This is a topic to discuss the wiki
This is generally not true. Most more recent hooks are defined in the module
prolog, but basically any module may define hooks and several libraries do.
I don’t know about numbers. Bottom line is that assert/1 and retract/1 raise an exception when used on a predicate that exists and static. On a non-existing predicate assert/1 creates the predicate as dynamic. Use dynamic/1 if you want to allow dynamic modification later.
Not sure to what this refers. erase/1 and retract/1 behave the same wrt memory management. Neither physically reclaim the clause as it may be involved in other threads or choice points of the calling thread. They mark the clause and reclaiming the memory is left to the (clause) garbage collector. The reason that temporary installed hooks use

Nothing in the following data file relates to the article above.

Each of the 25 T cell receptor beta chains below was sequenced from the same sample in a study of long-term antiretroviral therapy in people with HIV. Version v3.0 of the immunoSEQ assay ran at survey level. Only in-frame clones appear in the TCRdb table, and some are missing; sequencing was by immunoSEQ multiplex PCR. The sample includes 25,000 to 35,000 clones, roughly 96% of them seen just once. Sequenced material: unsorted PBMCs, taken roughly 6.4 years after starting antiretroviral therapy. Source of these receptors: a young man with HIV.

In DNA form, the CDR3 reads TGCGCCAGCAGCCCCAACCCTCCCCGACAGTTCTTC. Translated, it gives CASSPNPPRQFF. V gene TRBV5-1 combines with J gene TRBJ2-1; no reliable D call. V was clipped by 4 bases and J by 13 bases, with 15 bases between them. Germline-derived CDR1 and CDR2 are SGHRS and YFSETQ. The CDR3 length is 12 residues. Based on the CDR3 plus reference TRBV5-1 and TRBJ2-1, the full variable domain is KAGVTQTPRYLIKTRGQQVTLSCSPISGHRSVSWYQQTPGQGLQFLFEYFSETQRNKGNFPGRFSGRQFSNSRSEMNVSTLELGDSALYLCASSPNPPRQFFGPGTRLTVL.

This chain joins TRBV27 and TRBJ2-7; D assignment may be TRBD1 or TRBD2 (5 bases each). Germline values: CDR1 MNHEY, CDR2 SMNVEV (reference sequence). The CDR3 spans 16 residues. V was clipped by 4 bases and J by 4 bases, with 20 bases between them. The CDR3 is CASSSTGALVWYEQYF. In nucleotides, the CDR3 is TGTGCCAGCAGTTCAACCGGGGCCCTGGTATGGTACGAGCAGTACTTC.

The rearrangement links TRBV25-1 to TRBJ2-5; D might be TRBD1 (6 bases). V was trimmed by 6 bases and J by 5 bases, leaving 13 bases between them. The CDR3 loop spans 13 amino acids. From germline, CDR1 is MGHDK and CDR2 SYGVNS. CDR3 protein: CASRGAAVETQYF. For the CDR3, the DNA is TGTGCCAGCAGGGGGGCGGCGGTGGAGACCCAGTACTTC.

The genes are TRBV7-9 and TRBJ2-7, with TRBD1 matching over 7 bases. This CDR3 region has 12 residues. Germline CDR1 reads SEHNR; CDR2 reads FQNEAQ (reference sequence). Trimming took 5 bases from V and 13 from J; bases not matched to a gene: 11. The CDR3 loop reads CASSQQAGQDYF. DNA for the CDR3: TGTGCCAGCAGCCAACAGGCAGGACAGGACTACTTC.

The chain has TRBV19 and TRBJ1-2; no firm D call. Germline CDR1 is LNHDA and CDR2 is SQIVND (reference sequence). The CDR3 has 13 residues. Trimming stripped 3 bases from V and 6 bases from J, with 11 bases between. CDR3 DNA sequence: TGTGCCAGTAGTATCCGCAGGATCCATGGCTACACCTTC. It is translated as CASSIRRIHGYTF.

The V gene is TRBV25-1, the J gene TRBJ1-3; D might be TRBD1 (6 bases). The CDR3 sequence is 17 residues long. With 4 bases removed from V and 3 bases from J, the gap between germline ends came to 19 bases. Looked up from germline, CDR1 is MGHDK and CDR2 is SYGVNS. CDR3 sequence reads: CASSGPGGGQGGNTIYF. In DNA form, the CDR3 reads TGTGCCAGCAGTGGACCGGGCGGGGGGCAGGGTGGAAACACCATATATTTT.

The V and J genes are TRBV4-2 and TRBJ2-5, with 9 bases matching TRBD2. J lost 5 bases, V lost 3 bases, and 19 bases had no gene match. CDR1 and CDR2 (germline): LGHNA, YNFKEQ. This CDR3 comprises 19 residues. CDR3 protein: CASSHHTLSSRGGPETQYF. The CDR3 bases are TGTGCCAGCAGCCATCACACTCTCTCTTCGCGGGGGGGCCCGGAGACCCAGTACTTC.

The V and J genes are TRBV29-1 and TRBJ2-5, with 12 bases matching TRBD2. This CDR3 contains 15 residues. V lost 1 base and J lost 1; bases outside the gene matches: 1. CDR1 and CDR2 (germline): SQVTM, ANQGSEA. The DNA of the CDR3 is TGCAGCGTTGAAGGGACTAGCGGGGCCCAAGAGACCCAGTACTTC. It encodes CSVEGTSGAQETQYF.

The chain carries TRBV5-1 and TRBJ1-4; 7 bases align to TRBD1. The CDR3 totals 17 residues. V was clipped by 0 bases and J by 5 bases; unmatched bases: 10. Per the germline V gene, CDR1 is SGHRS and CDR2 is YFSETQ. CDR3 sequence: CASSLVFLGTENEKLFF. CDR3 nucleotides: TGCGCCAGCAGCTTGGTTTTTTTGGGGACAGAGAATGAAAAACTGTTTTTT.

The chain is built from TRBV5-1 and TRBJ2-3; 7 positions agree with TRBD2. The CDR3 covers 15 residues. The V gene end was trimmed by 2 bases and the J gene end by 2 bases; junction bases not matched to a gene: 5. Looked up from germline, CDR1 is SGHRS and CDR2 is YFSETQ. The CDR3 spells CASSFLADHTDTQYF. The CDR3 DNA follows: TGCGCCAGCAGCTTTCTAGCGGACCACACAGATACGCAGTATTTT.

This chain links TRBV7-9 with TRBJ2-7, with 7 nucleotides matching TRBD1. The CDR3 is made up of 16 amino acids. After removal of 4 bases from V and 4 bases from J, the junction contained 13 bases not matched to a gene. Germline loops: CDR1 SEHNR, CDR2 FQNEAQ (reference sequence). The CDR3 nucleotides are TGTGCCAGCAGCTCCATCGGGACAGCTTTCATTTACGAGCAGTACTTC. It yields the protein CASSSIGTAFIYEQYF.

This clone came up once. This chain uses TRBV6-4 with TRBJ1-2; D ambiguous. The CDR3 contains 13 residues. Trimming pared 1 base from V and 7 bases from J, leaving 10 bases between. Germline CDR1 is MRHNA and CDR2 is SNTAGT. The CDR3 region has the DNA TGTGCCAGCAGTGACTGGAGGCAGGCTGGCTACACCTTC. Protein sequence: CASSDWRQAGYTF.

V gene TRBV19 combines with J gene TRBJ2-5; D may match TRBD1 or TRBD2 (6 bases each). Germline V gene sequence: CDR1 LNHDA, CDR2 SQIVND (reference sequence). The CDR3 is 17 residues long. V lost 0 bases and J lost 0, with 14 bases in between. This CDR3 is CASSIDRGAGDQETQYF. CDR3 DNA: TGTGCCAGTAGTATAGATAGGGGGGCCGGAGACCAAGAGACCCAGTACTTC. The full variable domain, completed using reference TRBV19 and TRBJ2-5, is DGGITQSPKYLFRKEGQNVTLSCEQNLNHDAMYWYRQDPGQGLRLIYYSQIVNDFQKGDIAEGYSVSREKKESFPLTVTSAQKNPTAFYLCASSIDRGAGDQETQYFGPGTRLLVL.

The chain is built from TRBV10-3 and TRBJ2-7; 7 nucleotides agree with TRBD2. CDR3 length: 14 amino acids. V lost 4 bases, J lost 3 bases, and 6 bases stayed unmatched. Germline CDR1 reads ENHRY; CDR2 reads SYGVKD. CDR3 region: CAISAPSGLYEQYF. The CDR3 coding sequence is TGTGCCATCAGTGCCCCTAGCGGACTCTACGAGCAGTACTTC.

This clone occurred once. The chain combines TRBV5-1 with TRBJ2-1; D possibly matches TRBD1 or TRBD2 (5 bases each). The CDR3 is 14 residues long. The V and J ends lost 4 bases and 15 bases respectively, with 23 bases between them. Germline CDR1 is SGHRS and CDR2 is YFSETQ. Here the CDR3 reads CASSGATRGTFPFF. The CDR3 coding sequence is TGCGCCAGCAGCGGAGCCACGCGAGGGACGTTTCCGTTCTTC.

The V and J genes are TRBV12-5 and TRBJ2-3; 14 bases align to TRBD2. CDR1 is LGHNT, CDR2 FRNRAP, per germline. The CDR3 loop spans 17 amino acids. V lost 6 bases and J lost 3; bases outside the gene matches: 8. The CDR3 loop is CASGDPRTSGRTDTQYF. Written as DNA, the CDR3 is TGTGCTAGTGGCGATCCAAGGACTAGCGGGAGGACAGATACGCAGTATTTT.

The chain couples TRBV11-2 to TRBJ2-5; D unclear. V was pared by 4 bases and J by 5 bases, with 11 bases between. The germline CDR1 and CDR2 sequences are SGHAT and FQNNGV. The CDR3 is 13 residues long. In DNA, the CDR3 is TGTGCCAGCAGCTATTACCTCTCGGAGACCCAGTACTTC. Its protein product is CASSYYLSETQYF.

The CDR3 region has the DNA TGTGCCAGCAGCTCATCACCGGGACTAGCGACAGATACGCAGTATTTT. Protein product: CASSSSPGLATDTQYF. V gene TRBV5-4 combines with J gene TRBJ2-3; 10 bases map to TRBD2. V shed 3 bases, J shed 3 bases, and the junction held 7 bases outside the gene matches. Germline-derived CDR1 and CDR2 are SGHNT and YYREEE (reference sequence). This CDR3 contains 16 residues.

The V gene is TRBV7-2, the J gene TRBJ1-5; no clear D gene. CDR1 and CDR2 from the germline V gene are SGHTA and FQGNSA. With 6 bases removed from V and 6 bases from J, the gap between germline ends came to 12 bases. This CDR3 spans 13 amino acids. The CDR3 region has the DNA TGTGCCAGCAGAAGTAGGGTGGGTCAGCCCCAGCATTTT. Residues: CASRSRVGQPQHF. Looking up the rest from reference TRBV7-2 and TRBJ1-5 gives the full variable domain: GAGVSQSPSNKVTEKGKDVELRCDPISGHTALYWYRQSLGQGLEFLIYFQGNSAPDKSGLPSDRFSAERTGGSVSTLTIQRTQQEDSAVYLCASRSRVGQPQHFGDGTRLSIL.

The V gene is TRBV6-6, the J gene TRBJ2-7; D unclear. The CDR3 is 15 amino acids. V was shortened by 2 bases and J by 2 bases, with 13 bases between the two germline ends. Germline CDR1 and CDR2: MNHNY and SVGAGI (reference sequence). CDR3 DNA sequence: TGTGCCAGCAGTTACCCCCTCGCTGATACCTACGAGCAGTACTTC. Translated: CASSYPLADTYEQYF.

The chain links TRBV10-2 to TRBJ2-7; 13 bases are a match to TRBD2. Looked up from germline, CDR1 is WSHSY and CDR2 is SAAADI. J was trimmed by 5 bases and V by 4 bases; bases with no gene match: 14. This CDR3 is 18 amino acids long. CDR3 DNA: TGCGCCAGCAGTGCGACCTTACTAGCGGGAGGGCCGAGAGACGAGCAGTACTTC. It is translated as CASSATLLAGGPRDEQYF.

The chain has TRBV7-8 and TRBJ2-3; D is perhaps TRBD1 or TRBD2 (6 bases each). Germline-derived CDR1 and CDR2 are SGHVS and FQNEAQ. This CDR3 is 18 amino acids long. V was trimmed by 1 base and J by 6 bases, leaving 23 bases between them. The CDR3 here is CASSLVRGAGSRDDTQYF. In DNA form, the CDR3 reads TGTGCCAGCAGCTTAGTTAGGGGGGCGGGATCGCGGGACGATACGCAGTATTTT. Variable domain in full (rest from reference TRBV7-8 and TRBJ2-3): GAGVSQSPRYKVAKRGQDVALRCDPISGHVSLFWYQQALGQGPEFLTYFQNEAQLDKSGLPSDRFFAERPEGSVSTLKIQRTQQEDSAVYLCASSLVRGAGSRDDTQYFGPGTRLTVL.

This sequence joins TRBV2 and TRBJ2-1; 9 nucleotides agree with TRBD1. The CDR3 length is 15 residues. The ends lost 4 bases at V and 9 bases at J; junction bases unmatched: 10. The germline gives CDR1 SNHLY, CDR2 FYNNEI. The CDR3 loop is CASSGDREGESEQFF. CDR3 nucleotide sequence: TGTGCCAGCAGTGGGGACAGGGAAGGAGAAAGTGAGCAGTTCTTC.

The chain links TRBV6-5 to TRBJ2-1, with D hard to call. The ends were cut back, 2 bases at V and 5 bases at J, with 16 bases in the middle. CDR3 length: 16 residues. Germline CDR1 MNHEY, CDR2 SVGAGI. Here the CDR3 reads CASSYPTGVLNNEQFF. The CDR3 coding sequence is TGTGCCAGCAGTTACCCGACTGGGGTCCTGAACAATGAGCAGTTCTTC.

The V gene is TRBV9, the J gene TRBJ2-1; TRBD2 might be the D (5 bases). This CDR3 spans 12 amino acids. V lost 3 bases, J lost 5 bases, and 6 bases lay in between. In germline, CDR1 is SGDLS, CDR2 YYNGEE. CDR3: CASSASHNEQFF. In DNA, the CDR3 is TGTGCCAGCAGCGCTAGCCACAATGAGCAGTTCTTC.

setup_call_cleanup( asserta(HookTerm, Ref), ProtectedCode, erase(Ref))
Is because this makes it trivial remove exactly the added clause. If we use retract/1, it may retract another clause that happens to unify with the one you just added. It may also leave a choice point. Using erase/1 guarantee we have the right clause without any search and without unwanted choice points.
Personal notes (Click triangle to expand)
Many hook predicates have initialization code in init.pl, e.g. dynamic/1, multifile/1
A list of know hooks is in prolog_xref.pl
Definition of known hooks. Hooks that can be called in any module are unqualified. Other hooks are qualified with the module where they are called.
List as of 09/13/2021
Examples of hooks from GitHub
message_property/2 - Examples exist in code. I don’t know how message_property/2 works.
message_prefix_hook/2 - 
Note: Defined in module
prolog not module
Work in progress.
Stopped at this point because I know feel that I understand the mistakes I made as noted by Jan W. and how to correct the Wiki.